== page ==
Court upholds prior ruling on transgender equality
Last week the U.S. Supreme Court declined to hear the case of Gloucester v. Grim, ending a long fight over whether a student born female should be allowed to use a multi-user male bathroom.
The ruling comes as parents around the commonwealth get their first look at the new, transgender-friendly practices required by the Department of Education.The Supreme Court’s non-action leaves in place a Fourth Circuit Court of Appeal ruling which held that Gloucester County’s policy was in violation of Title IX.
Title IX of the Education Amendments Act of 1972 is a federal law that states, “No person in the United States shall, on the basis of sex, be excluded from participation in, be denied the benefits of, or be subjected to discrimination under any education program or activity receiving federal financial assistance.”
The Fourth Circuit ruling, which held that Grimm must be allowed to use the multi-person boys’ restroom, concluded that denying Grimm use of the facilities was a violation of the section.
In 2020, the General Assembly passed a bill which required the Department of Education to come up with model policies for dealing with transgender students, and requiring each school division to adopt them. These guidelines state that “school divisions should make efforts to eliminate gender-based practices to the extent possible.” “Gender-based policies, rules, and practices can have the effect of marginalizing, stigmatizing, and excluding students, regardless of their gender identity or gender expression.”
“Examples of practices that may be based on gender include grouping students for class activities, gender-based homecoming or prom courts, limitations on who can attend as ‘couples’ at school dances, and gender-based events such as father-daughter dances.”The model policies — which exclude athletics — require that students be allowed to use the locker room or restroom of their choice.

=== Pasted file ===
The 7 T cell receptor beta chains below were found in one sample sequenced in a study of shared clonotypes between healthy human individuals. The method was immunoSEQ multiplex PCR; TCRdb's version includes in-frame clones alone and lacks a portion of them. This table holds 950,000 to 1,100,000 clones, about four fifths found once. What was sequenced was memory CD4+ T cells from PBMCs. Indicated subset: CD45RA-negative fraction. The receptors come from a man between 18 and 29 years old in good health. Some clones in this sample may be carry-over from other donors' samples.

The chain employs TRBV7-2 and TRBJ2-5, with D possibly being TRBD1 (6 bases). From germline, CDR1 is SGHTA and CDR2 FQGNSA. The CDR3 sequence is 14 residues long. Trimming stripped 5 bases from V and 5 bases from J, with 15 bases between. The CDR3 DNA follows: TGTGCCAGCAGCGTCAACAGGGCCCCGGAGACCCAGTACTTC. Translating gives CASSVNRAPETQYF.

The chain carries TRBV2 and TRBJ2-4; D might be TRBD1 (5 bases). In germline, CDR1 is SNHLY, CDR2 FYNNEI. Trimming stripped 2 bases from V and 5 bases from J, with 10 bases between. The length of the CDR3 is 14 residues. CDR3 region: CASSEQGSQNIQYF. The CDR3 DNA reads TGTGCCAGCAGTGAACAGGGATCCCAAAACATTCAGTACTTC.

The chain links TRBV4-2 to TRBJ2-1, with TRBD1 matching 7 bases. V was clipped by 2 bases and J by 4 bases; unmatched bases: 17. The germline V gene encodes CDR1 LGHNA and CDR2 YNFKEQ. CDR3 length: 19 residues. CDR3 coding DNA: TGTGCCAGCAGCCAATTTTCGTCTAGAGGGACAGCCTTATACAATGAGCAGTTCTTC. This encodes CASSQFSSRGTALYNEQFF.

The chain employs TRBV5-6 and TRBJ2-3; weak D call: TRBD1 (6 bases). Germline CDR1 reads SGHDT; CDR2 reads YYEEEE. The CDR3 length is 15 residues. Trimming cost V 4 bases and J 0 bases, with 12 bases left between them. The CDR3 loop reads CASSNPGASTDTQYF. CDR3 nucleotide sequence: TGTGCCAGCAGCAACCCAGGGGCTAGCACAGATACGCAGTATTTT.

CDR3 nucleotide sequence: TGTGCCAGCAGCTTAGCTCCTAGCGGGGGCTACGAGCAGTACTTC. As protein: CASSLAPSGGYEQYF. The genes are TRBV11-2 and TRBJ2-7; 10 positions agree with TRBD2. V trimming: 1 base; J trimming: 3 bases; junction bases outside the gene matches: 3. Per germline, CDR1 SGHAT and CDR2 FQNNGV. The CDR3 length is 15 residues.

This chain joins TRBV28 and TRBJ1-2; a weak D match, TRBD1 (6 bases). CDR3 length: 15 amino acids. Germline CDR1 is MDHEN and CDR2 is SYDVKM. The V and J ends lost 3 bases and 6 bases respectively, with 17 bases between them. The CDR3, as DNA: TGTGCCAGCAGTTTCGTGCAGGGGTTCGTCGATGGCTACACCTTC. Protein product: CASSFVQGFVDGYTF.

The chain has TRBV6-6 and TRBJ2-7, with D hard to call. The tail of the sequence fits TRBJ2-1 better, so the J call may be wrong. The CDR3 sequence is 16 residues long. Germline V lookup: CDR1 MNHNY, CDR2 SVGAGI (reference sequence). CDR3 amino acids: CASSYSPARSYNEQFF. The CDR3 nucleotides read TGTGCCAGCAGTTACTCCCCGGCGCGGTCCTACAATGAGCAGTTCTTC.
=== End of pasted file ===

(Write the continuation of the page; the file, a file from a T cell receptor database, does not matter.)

The Grimm non-decision effectively locks these rules in place as the default. Other facilities mst be made available if a student is uncomfortable with using the facilities that align with their gender identity.
The policies put forward by the Board of Education go too far, without safeguards for other students in place. I believe female students shouldn’t be required to change in a locker room with a student who was born male. Allowing biologically male students access to female restrooms will make female students feel less safe.
Glenn Youngkin on Education
After he takes the oath of office, Youngkin says he’s cleaning house at the Department of Education – which definitely needs to be done.
“The classroom is not the place for political agenda,” Youngkin said at the rally. “Our children should not be the victims of the left-liberal progressive cultural war.” Under his administration, Critical Race Theory will have no place in our classrooms.
He will also work to ensure that high standards are upheld — that means no backsliding on advanced math. The Department of Education is “exploring” a proposal that would limit students to only four semesters of advanced math. Under the proposal as drawn, students would take the same math classes until 10th grade.
The Department of Education is also considering ending advanced diplomas in the name of equity. This detracking proposal would put students of all ability levels in the same classes, meaning either advanced students get bored or students that need more help get left behind.
“We must establish higher standards and improved curricula, increase investment in teachers and facilities, and empower parents to choose the best education path for their child,” he said.
Highlights include more year-round governor’s schools with merit-based admission, no more unnecessary closures, and preservation of advanced diplomas.
I have always, and will continue to fight for higher standards, and achieve equity by lifting up all students to their maximum potential.